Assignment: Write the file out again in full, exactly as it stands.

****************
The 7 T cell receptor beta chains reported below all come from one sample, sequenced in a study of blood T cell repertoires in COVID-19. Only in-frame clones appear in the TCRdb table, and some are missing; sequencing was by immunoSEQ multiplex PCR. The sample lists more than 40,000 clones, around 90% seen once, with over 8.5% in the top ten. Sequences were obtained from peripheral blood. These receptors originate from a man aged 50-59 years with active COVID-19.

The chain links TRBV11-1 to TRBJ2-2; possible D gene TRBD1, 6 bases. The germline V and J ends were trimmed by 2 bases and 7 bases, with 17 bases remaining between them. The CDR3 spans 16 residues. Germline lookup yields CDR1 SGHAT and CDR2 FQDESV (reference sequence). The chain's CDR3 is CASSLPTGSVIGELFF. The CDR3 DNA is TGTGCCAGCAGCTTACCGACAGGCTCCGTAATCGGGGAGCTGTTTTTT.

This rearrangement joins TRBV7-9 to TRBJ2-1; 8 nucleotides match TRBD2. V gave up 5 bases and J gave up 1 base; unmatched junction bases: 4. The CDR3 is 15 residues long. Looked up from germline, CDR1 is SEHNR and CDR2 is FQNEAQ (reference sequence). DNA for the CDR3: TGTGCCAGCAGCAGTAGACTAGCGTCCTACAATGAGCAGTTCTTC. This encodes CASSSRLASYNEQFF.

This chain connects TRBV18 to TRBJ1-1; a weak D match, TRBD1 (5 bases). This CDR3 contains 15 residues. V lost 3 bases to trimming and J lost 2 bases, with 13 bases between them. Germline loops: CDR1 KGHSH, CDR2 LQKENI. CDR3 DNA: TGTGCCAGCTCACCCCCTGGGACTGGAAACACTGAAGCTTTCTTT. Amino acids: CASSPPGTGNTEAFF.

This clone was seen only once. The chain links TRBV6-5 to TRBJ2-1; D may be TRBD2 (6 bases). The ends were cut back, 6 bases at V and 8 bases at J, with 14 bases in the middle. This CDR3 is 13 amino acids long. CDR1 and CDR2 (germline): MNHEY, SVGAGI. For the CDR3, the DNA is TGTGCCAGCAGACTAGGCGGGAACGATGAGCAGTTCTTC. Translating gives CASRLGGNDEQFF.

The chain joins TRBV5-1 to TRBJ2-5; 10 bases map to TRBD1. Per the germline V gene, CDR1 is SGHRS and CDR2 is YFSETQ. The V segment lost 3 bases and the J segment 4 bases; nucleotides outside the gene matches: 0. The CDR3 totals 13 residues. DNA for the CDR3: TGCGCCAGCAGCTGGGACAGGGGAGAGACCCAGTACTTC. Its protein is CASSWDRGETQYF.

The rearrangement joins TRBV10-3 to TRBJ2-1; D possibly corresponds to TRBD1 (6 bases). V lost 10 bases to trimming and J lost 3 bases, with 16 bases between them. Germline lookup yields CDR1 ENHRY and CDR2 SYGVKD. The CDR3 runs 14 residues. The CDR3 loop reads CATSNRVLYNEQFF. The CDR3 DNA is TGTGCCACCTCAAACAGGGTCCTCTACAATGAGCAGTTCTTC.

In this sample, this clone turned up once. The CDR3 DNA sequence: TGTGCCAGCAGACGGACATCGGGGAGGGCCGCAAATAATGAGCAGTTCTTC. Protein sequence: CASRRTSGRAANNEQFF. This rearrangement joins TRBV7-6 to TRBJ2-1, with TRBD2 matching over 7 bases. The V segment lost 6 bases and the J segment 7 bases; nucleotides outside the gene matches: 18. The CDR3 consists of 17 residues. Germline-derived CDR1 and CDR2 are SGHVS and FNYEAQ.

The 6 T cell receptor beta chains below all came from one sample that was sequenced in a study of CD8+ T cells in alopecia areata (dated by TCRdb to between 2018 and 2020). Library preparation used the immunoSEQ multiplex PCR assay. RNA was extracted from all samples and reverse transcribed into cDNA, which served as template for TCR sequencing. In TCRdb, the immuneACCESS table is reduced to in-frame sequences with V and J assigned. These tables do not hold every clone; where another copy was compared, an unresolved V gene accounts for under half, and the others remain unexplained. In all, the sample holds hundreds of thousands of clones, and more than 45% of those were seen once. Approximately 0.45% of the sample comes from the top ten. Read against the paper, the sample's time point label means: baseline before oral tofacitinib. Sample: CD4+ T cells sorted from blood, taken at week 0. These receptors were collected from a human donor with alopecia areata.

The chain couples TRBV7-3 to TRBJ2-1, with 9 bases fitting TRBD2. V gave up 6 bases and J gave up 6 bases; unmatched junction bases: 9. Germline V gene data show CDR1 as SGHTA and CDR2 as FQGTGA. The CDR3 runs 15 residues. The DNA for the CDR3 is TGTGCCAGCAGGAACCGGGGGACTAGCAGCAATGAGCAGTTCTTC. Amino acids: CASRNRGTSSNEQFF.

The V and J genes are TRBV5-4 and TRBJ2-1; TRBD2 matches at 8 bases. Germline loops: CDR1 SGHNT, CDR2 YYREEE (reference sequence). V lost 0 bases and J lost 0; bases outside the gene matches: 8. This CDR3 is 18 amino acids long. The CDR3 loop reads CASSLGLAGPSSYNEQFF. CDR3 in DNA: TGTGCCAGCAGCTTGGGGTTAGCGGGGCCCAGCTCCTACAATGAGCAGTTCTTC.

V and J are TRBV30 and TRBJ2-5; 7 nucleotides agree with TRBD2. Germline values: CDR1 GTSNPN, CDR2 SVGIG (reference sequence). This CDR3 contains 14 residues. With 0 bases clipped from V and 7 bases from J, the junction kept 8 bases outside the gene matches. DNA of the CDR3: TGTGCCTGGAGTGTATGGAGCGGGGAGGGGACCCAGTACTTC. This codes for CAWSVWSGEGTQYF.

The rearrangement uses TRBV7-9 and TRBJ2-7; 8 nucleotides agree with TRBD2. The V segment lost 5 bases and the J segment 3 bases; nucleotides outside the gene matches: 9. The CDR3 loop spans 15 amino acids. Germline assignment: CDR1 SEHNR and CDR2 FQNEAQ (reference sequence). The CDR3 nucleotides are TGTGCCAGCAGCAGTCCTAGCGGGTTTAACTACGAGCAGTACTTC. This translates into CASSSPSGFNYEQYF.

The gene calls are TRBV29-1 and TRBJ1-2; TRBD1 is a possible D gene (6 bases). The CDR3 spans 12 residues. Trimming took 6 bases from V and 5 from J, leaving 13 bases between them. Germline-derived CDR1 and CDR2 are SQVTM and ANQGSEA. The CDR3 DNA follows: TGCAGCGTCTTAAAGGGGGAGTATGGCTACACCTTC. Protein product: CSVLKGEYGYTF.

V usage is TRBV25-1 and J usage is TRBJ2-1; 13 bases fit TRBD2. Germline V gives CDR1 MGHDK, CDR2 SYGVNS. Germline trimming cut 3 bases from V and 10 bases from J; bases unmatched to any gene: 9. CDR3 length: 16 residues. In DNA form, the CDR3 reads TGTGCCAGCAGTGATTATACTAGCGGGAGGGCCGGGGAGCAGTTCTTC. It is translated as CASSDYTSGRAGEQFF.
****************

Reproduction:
The 7 T cell receptor beta chains reported below all come from one sample, sequenced in a study of blood T cell repertoires in COVID-19. Only in-frame clones appear in the TCRdb table, and some are missing; sequencing was by immunoSEQ multiplex PCR. The sample lists more than 40,000 clones, around 90% seen once, with over 8.5% in the top ten. Sequences were obtained from peripheral blood. These receptors originate from a man aged 50-59 years with active COVID-19.

The chain links TRBV11-1 to TRBJ2-2; possible D gene TRBD1, 6 bases. The germline V and J ends were trimmed by 2 bases and 7 bases, with 17 bases remaining between them. The CDR3 spans 16 residues. Germline lookup yields CDR1 SGHAT and CDR2 FQDESV (reference sequence). The chain's CDR3 is CASSLPTGSVIGELFF. The CDR3 DNA is TGTGCCAGCAGCTTACCGACAGGCTCCGTAATCGGGGAGCTGTTTTTT.

This rearrangement joins TRBV7-9 to TRBJ2-1; 8 nucleotides match TRBD2. V gave up 5 bases and J gave up 1 base; unmatched junction bases: 4. The CDR3 is 15 residues long. Looked up from germline, CDR1 is SEHNR and CDR2 is FQNEAQ (reference sequence). DNA for the CDR3: TGTGCCAGCAGCAGTAGACTAGCGTCCTACAATGAGCAGTTCTTC. This encodes CASSSRLASYNEQFF.

This chain connects TRBV18 to TRBJ1-1; a weak D match, TRBD1 (5 bases). This CDR3 contains 15 residues. V lost 3 bases to trimming and J lost 2 bases, with 13 bases between them. Germline loops: CDR1 KGHSH, CDR2 LQKENI. CDR3 DNA: TGTGCCAGCTCACCCCCTGGGACTGGAAACACTGAAGCTTTCTTT. Amino acids: CASSPPGTGNTEAFF.

This clone was seen only once. The chain links TRBV6-5 to TRBJ2-1; D may be TRBD2 (6 bases). The ends were cut back, 6 bases at V and 8 bases at J, with 14 bases in the middle. This CDR3 is 13 amino acids long. CDR1 and CDR2 (germline): MNHEY, SVGAGI. For the CDR3, the DNA is TGTGCCAGCAGACTAGGCGGGAACGATGAGCAGTTCTTC. Translating gives CASRLGGNDEQFF.

The chain joins TRBV5-1 to TRBJ2-5; 10 bases map to TRBD1. Per the germline V gene, CDR1 is SGHRS and CDR2 is YFSETQ. The V segment lost 3 bases and the J segment 4 bases; nucleotides outside the gene matches: 0. The CDR3 totals 13 residues. DNA for the CDR3: TGCGCCAGCAGCTGGGACAGGGGAGAGACCCAGTACTTC. Its protein is CASSWDRGETQYF.

The rearrangement joins TRBV10-3 to TRBJ2-1; D possibly corresponds to TRBD1 (6 bases). V lost 10 bases to trimming and J lost 3 bases, with 16 bases between them. Germline lookup yields CDR1 ENHRY and CDR2 SYGVKD. The CDR3 runs 14 residues. The CDR3 loop reads CATSNRVLYNEQFF. The CDR3 DNA is TGTGCCACCTCAAACAGGGTCCTCTACAATGAGCAGTTCTTC.

In this sample, this clone turned up once. The CDR3 DNA sequence: TGTGCCAGCAGACGGACATCGGGGAGGGCCGCAAATAATGAGCAGTTCTTC. Protein sequence: CASRRTSGRAANNEQFF. This rearrangement joins TRBV7-6 to TRBJ2-1, with TRBD2 matching over 7 bases. The V segment lost 6 bases and the J segment 7 bases; nucleotides outside the gene matches: 18. The CDR3 consists of 17 residues. Germline-derived CDR1 and CDR2 are SGHVS and FNYEAQ.

The 6 T cell receptor beta chains below all came from one sample that was sequenced in a study of CD8+ T cells in alopecia areata (dated by TCRdb to between 2018 and 2020). Library preparation used the immunoSEQ multiplex PCR assay. RNA was extracted from all samples and reverse transcribed into cDNA, which served as template for TCR sequencing. In TCRdb, the immuneACCESS table is reduced to in-frame sequences with V and J assigned. These tables do not hold every clone; where another copy was compared, an unresolved V gene accounts for under half, and the others remain unexplained. In all, the sample holds hundreds of thousands of clones, and more than 45% of those were seen once. Approximately 0.45% of the sample comes from the top ten. Read against the paper, the sample's time point label means: baseline before oral tofacitinib. Sample: CD4+ T cells sorted from blood, taken at week 0. These receptors were collected from a human donor with alopecia areata.

The chain couples TRBV7-3 to TRBJ2-1, with 9 bases fitting TRBD2. V gave up 6 bases and J gave up 6 bases; unmatched junction bases: 9. Germline V gene data show CDR1 as SGHTA and CDR2 as FQGTGA. The CDR3 runs 15 residues. The DNA for the CDR3 is TGTGCCAGCAGGAACCGGGGGACTAGCAGCAATGAGCAGTTCTTC. Amino acids: CASRNRGTSSNEQFF.

The V and J genes are TRBV5-4 and TRBJ2-1; TRBD2 matches at 8 bases. Germline loops: CDR1 SGHNT, CDR2 YYREEE (reference sequence). V lost 0 bases and J lost 0; bases outside the gene matches: 8. This CDR3 is 18 amino acids long. The CDR3 loop reads CASSLGLAGPSSYNEQFF. CDR3 in DNA: TGTGCCAGCAGCTTGGGGTTAGCGGGGCCCAGCTCCTACAATGAGCAGTTCTTC.

V and J are TRBV30 and TRBJ2-5; 7 nucleotides agree with TRBD2. Germline values: CDR1 GTSNPN, CDR2 SVGIG (reference sequence). This CDR3 contains 14 residues. With 0 bases clipped from V and 7 bases from J, the junction kept 8 bases outside the gene matches. DNA of the CDR3: TGTGCCTGGAGTGTATGGAGCGGGGAGGGGACCCAGTACTTC. This codes for CAWSVWSGEGTQYF.

The rearrangement uses TRBV7-9 and TRBJ2-7; 8 nucleotides agree with TRBD2. The V segment lost 5 bases and the J segment 3 bases; nucleotides outside the gene matches: 9. The CDR3 loop spans 15 amino acids. Germline assignment: CDR1 SEHNR and CDR2 FQNEAQ (reference sequence). The CDR3 nucleotides are TGTGCCAGCAGCAGTCCTAGCGGGTTTAACTACGAGCAGTACTTC. This translates into CASSSPSGFNYEQYF.

The gene calls are TRBV29-1 and TRBJ1-2; TRBD1 is a possible D gene (6 bases). The CDR3 spans 12 residues. Trimming took 6 bases from V and 5 from J, leaving 13 bases between them. Germline-derived CDR1 and CDR2 are SQVTM and ANQGSEA. The CDR3 DNA follows: TGCAGCGTCTTAAAGGGGGAGTATGGCTACACCTTC. Protein product: CSVLKGEYGYTF.

V usage is TRBV25-1 and J usage is TRBJ2-1; 13 bases fit TRBD2. Germline V gives CDR1 MGHDK, CDR2 SYGVNS. Germline trimming cut 3 bases from V and 10 bases from J; bases unmatched to any gene: 9. CDR3 length: 16 residues. In DNA form, the CDR3 reads TGTGCCAGCAGTGATTATACTAGCGGGAGGGCCGGGGAGCAGTTCTTC. It is translated as CASSDYTSGRAGEQFF.